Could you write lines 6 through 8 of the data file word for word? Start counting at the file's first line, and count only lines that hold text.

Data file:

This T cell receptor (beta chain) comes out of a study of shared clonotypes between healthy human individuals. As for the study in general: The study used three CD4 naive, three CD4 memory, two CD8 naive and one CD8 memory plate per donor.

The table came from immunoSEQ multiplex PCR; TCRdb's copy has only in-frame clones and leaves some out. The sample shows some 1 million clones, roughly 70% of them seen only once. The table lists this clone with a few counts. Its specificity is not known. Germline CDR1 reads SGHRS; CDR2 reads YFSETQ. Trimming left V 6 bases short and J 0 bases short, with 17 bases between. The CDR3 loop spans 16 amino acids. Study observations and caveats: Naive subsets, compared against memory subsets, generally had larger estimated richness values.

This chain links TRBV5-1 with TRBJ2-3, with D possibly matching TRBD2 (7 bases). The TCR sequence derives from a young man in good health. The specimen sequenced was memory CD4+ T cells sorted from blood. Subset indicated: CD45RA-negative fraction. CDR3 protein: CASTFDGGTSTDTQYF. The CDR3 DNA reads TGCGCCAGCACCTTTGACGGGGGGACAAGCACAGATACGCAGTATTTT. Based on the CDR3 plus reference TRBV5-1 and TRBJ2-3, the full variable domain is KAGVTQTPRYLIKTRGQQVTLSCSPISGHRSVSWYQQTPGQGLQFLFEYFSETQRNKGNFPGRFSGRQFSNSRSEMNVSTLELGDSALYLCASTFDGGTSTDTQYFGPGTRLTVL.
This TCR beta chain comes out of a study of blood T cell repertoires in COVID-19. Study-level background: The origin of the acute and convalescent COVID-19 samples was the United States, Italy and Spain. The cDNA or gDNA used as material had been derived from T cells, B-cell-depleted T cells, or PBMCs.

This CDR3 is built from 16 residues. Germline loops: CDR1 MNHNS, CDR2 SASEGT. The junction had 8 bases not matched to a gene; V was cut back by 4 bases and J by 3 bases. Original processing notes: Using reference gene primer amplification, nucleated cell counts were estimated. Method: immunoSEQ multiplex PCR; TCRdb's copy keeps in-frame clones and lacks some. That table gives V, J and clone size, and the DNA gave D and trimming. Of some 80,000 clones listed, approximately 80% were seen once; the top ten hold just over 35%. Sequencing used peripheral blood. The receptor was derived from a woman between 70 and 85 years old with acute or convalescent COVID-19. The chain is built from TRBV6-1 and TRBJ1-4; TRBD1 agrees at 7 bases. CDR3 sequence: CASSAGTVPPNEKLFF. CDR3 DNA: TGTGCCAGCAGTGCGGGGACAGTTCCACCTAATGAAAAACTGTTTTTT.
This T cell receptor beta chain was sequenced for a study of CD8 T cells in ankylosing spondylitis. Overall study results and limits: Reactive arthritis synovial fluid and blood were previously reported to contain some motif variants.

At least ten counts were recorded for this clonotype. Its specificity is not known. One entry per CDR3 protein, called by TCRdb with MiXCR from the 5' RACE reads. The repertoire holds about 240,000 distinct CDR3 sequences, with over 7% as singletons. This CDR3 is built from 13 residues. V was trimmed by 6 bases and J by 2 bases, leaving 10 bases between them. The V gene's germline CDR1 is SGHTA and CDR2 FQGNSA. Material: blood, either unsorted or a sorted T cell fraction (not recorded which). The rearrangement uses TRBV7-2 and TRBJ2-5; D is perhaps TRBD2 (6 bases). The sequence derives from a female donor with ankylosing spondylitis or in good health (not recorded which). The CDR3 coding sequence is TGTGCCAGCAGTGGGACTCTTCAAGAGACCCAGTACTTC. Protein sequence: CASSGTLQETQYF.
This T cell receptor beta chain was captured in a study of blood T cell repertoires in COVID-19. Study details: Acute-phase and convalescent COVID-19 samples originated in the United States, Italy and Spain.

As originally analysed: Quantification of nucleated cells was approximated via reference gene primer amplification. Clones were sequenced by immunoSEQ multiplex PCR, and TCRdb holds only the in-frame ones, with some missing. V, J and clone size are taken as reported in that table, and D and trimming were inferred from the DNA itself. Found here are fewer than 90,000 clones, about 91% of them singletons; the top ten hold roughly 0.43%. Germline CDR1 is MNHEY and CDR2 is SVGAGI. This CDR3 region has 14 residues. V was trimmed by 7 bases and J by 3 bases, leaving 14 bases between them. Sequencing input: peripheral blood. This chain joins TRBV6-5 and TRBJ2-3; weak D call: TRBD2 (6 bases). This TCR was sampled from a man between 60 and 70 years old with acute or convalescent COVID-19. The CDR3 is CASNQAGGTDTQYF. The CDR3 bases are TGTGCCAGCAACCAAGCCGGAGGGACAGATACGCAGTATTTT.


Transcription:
This T cell receptor beta chain was sequenced for a study of CD8 T cells in ankylosing spondylitis. Overall study results and limits: Reactive arthritis synovial fluid and blood were previously reported to contain some motif variants.

At least ten counts were recorded for this clonotype. Its specificity is not known. One entry per CDR3 protein, called by TCRdb with MiXCR from the 5' RACE reads. The repertoire holds about 240,000 distinct CDR3 sequences, with over 7% as singletons. This CDR3 is built from 13 residues. V was trimmed by 6 bases and J by 2 bases, leaving 10 bases between them. The V gene's germline CDR1 is SGHTA and CDR2 FQGNSA. Material: blood, either unsorted or a sorted T cell fraction (not recorded which). The rearrangement uses TRBV7-2 and TRBJ2-5; D is perhaps TRBD2 (6 bases). The sequence derives from a female donor with ankylosing spondylitis or in good health (not recorded which). The CDR3 coding sequence is TGTGCCAGCAGTGGGACTCTTCAAGAGACCCAGTACTTC. Protein sequence: CASSGTLQETQYF.
This T cell receptor beta chain was captured in a study of blood T cell repertoires in COVID-19. Study details: Acute-phase and convalescent COVID-19 samples originated in the United States, Italy and Spain.